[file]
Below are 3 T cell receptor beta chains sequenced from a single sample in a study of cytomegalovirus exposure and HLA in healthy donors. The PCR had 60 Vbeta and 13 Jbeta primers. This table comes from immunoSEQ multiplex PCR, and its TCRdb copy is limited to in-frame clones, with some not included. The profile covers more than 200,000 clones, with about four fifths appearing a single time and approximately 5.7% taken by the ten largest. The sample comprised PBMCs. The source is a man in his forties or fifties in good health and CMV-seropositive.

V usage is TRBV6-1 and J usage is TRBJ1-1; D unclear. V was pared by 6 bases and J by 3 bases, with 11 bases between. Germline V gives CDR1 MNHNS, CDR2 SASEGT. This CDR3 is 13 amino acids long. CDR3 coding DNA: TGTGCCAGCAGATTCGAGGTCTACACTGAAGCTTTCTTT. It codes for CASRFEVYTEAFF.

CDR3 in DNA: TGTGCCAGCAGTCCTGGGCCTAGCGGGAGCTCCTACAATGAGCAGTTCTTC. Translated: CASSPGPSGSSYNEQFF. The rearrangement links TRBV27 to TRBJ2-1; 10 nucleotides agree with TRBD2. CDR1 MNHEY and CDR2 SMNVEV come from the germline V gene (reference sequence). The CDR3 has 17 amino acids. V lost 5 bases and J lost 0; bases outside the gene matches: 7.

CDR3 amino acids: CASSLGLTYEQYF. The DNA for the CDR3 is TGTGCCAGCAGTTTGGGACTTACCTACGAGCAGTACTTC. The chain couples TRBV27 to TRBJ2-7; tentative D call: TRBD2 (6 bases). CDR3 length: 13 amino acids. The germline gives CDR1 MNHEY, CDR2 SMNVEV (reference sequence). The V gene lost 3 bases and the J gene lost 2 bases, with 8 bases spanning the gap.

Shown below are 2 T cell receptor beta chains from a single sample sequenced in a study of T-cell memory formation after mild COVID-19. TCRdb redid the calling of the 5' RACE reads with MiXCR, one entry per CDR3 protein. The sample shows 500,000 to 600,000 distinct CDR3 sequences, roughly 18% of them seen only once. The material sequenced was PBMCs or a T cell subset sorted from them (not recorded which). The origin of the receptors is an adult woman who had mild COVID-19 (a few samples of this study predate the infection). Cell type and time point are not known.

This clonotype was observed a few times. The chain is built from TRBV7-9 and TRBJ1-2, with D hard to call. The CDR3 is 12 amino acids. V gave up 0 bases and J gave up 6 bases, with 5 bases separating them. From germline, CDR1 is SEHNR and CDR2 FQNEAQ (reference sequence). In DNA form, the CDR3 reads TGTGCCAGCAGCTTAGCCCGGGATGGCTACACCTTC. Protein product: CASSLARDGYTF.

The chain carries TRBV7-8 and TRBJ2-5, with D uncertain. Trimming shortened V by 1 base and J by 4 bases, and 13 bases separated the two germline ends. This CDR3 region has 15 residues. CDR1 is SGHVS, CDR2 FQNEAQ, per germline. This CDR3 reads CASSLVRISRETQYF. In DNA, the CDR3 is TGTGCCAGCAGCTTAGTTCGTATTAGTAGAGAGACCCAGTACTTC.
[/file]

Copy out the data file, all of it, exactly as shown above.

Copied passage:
Below are 3 T cell receptor beta chains sequenced from a single sample in a study of cytomegalovirus exposure and HLA in healthy donors. The PCR had 60 Vbeta and 13 Jbeta primers. This table comes from immunoSEQ multiplex PCR, and its TCRdb copy is limited to in-frame clones, with some not included. The profile covers more than 200,000 clones, with about four fifths appearing a single time and approximately 5.7% taken by the ten largest. The sample comprised PBMCs. The source is a man in his forties or fifties in good health and CMV-seropositive.

V usage is TRBV6-1 and J usage is TRBJ1-1; D unclear. V was pared by 6 bases and J by 3 bases, with 11 bases between. Germline V gives CDR1 MNHNS, CDR2 SASEGT. This CDR3 is 13 amino acids long. CDR3 coding DNA: TGTGCCAGCAGATTCGAGGTCTACACTGAAGCTTTCTTT. It codes for CASRFEVYTEAFF.

CDR3 in DNA: TGTGCCAGCAGTCCTGGGCCTAGCGGGAGCTCCTACAATGAGCAGTTCTTC. Translated: CASSPGPSGSSYNEQFF. The rearrangement links TRBV27 to TRBJ2-1; 10 nucleotides agree with TRBD2. CDR1 MNHEY and CDR2 SMNVEV come from the germline V gene (reference sequence). The CDR3 has 17 amino acids. V lost 5 bases and J lost 0; bases outside the gene matches: 7.

CDR3 amino acids: CASSLGLTYEQYF. The DNA for the CDR3 is TGTGCCAGCAGTTTGGGACTTACCTACGAGCAGTACTTC. The chain couples TRBV27 to TRBJ2-7; tentative D call: TRBD2 (6 bases). CDR3 length: 13 amino acids. The germline gives CDR1 MNHEY, CDR2 SMNVEV (reference sequence). The V gene lost 3 bases and the J gene lost 2 bases, with 8 bases spanning the gap.

Shown below are 2 T cell receptor beta chains from a single sample sequenced in a study of T-cell memory formation after mild COVID-19. TCRdb redid the calling of the 5' RACE reads with MiXCR, one entry per CDR3 protein. The sample shows 500,000 to 600,000 distinct CDR3 sequences, roughly 18% of them seen only once. The material sequenced was PBMCs or a T cell subset sorted from them (not recorded which). The origin of the receptors is an adult woman who had mild COVID-19 (a few samples of this study predate the infection). Cell type and time point are not known.

This clonotype was observed a few times. The chain is built from TRBV7-9 and TRBJ1-2, with D hard to call. The CDR3 is 12 amino acids. V gave up 0 bases and J gave up 6 bases, with 5 bases separating them. From germline, CDR1 is SEHNR and CDR2 FQNEAQ (reference sequence). In DNA form, the CDR3 reads TGTGCCAGCAGCTTAGCCCGGGATGGCTACACCTTC. Protein product: CASSLARDGYTF.

The chain carries TRBV7-8 and TRBJ2-5, with D uncertain. Trimming shortened V by 1 base and J by 4 bases, and 13 bases separated the two germline ends. This CDR3 region has 15 residues. CDR1 is SGHVS, CDR2 FQNEAQ, per germline. This CDR3 reads CASSLVRISRETQYF. In DNA, the CDR3 is TGTGCCAGCAGCTTAGTTCGTATTAGTAGAGAGACCCAGTACTTC.